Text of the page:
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Do Parents Clamor to See Those Controversial N.Y. Teacher Evaluations?

I have a story coming out this week discussing the policy and political environment for K-12 in New York state this year, following a flurry of activity at the end of 2014 by Gov. Andrew Cuomo (D) and others. As you might expect, one of the big points of contention is teacher evaluations, suggested rewrite: and less than three years into the latest iteration of how teachers are evaluated in the Empire State, there's a strong chance that officials could overhaul the system yet again.

But teacher evaluation scores aren't just for local school boards and state government—parents can also request to see their child's teacher's ratings. (The issue of parental access to evaluations in New York came up in the very first story I wrote for Education Week.) So the Associated Press asked the question: How often do parents actually want to see the results of these evaluations?

The short answer is: Not very often. 

The AP asked several districts around the state the number of times parents have asked to see a specific teacher's evaluation scores. In the Albany and Binghamton districts, each reported one request from parents to see evaluations since 2012, when the new evaluation system kicked in. A broad geographic range of other districts including Syracuse and Rochester also reported no such requests.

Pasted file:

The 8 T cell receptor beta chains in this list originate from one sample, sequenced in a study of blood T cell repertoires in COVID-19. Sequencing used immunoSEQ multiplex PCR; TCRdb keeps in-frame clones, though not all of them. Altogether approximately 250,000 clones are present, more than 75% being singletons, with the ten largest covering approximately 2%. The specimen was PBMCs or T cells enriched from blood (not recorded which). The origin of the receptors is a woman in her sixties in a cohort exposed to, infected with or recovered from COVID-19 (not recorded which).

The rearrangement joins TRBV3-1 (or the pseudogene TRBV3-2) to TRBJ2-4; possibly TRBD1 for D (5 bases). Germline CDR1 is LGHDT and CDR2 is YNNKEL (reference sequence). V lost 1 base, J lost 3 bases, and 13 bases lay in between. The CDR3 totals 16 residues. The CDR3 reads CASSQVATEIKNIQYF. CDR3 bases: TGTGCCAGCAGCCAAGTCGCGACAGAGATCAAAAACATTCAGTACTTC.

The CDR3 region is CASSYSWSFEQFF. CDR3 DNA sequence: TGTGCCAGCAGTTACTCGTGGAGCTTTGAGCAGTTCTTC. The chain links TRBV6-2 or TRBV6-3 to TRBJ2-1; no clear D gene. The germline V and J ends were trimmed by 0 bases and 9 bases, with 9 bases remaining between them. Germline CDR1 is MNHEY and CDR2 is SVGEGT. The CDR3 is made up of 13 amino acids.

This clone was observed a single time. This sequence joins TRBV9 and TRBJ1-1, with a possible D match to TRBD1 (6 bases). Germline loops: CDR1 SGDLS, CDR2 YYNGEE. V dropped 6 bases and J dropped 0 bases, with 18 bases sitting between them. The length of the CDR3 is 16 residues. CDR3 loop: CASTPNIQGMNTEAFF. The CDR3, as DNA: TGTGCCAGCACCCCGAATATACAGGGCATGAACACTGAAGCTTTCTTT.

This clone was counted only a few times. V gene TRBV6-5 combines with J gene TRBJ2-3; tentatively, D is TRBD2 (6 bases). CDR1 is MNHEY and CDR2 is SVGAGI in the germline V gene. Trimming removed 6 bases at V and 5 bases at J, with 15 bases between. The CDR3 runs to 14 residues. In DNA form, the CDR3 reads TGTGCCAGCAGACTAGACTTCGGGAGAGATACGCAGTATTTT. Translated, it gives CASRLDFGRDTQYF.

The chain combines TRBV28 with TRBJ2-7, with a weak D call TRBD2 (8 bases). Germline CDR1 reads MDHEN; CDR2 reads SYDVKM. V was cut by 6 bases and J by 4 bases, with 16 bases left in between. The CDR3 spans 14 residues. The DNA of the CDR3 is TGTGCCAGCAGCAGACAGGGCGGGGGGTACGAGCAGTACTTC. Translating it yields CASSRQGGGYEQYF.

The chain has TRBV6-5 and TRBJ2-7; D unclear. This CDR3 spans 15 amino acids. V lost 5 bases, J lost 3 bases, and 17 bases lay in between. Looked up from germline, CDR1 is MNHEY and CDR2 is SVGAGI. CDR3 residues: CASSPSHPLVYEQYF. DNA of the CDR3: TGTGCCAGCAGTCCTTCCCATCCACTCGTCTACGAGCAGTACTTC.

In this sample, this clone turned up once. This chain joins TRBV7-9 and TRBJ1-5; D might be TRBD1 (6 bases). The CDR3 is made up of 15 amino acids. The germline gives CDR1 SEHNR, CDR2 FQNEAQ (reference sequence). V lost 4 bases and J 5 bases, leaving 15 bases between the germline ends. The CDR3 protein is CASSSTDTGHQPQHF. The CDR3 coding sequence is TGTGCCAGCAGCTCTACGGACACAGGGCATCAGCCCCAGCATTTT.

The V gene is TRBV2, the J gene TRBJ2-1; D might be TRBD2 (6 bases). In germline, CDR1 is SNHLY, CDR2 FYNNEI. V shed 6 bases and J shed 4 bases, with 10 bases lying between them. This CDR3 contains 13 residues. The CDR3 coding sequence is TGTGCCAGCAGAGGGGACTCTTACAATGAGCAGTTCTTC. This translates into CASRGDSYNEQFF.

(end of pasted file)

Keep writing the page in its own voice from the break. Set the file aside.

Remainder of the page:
That's not definitive proof that parents have virtually no interest in seeing these evaluations: A parent in the Rochester district, Rhonda Olyer, told the AP that she wasn't aware that she could ask to see her child's teacher's evaluation, and Buffalo parent Samuel Radford said the evaluations as they are built right now aren't actually useful to parents. The AP also doesn't specify how many districts it asked for this information—New York City district officials didn't respond to the AP's request for the number of parent queries for evaluation results.

At the same time, Olyer also said she probably wouldn't want to see it unless her child's grades or behavior became a concern. And Carl Korn, a spokesman for the state teachers' union, the New York State United Teachers, said intangibles are the trump cards in this context: "Parents put much more faith in what they see teachers doing with their children than with a number."

Below, you can peruse the Geneseo district's form that parents have to fill out in order to request a teacher's (or principal's) evaluation in New York state. Among other things, you'll see that the scores are delivered only in face-to-face meetings:

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